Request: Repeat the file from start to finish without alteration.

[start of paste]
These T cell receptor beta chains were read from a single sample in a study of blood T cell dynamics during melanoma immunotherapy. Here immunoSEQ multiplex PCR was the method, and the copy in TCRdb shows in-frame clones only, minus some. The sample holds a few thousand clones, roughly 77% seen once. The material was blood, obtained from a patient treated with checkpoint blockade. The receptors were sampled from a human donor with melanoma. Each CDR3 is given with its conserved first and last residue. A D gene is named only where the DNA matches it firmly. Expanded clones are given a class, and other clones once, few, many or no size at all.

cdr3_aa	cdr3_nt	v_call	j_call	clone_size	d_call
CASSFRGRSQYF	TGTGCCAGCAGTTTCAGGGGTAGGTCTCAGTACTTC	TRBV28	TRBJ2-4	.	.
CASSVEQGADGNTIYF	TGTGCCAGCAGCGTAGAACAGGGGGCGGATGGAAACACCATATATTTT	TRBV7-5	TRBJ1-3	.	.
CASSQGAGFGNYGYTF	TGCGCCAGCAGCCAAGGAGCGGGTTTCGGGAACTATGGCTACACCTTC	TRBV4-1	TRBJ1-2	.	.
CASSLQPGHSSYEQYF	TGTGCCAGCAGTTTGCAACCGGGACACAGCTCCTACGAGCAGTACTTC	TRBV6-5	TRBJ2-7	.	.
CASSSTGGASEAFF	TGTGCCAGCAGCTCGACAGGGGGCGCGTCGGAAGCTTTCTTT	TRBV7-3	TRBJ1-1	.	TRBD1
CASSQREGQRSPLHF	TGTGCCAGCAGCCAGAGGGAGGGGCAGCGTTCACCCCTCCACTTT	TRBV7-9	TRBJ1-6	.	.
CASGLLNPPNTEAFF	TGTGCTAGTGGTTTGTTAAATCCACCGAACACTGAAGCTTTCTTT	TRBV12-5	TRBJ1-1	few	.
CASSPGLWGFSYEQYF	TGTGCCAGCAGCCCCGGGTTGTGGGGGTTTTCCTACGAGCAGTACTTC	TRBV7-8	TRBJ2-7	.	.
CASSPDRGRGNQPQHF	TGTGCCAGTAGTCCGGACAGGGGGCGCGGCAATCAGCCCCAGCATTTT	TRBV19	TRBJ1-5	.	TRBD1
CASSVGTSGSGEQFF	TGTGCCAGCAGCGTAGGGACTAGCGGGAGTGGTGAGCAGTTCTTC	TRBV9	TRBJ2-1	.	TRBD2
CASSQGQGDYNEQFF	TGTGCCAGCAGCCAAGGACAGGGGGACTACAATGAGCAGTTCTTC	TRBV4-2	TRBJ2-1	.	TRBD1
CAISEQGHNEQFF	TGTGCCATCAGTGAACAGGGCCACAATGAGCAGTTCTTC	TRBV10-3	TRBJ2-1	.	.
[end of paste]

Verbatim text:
These T cell receptor beta chains were read from a single sample in a study of blood T cell dynamics during melanoma immunotherapy. Here immunoSEQ multiplex PCR was the method, and the copy in TCRdb shows in-frame clones only, minus some. The sample holds a few thousand clones, roughly 77% seen once. The material was blood, obtained from a patient treated with checkpoint blockade. The receptors were sampled from a human donor with melanoma. Each CDR3 is given with its conserved first and last residue. A D gene is named only where the DNA matches it firmly. Expanded clones are given a class, and other clones once, few, many or no size at all.

cdr3_aa	cdr3_nt	v_call	j_call	clone_size	d_call
CASSFRGRSQYF	TGTGCCAGCAGTTTCAGGGGTAGGTCTCAGTACTTC	TRBV28	TRBJ2-4	.	.
CASSVEQGADGNTIYF	TGTGCCAGCAGCGTAGAACAGGGGGCGGATGGAAACACCATATATTTT	TRBV7-5	TRBJ1-3	.	.
CASSQGAGFGNYGYTF	TGCGCCAGCAGCCAAGGAGCGGGTTTCGGGAACTATGGCTACACCTTC	TRBV4-1	TRBJ1-2	.	.
CASSLQPGHSSYEQYF	TGTGCCAGCAGTTTGCAACCGGGACACAGCTCCTACGAGCAGTACTTC	TRBV6-5	TRBJ2-7	.	.
CASSSTGGASEAFF	TGTGCCAGCAGCTCGACAGGGGGCGCGTCGGAAGCTTTCTTT	TRBV7-3	TRBJ1-1	.	TRBD1
CASSQREGQRSPLHF	TGTGCCAGCAGCCAGAGGGAGGGGCAGCGTTCACCCCTCCACTTT	TRBV7-9	TRBJ1-6	.	.
CASGLLNPPNTEAFF	TGTGCTAGTGGTTTGTTAAATCCACCGAACACTGAAGCTTTCTTT	TRBV12-5	TRBJ1-1	few	.
CASSPGLWGFSYEQYF	TGTGCCAGCAGCCCCGGGTTGTGGGGGTTTTCCTACGAGCAGTACTTC	TRBV7-8	TRBJ2-7	.	.
CASSPDRGRGNQPQHF	TGTGCCAGTAGTCCGGACAGGGGGCGCGGCAATCAGCCCCAGCATTTT	TRBV19	TRBJ1-5	.	TRBD1
CASSVGTSGSGEQFF	TGTGCCAGCAGCGTAGGGACTAGCGGGAGTGGTGAGCAGTTCTTC	TRBV9	TRBJ2-1	.	TRBD2
CASSQGQGDYNEQFF	TGTGCCAGCAGCCAAGGACAGGGGGACTACAATGAGCAGTTCTTC	TRBV4-2	TRBJ2-1	.	TRBD1
CAISEQGHNEQFF	TGTGCCATCAGTGAACAGGGCCACAATGAGCAGTTCTTC	TRBV10-3	TRBJ2-1	.	.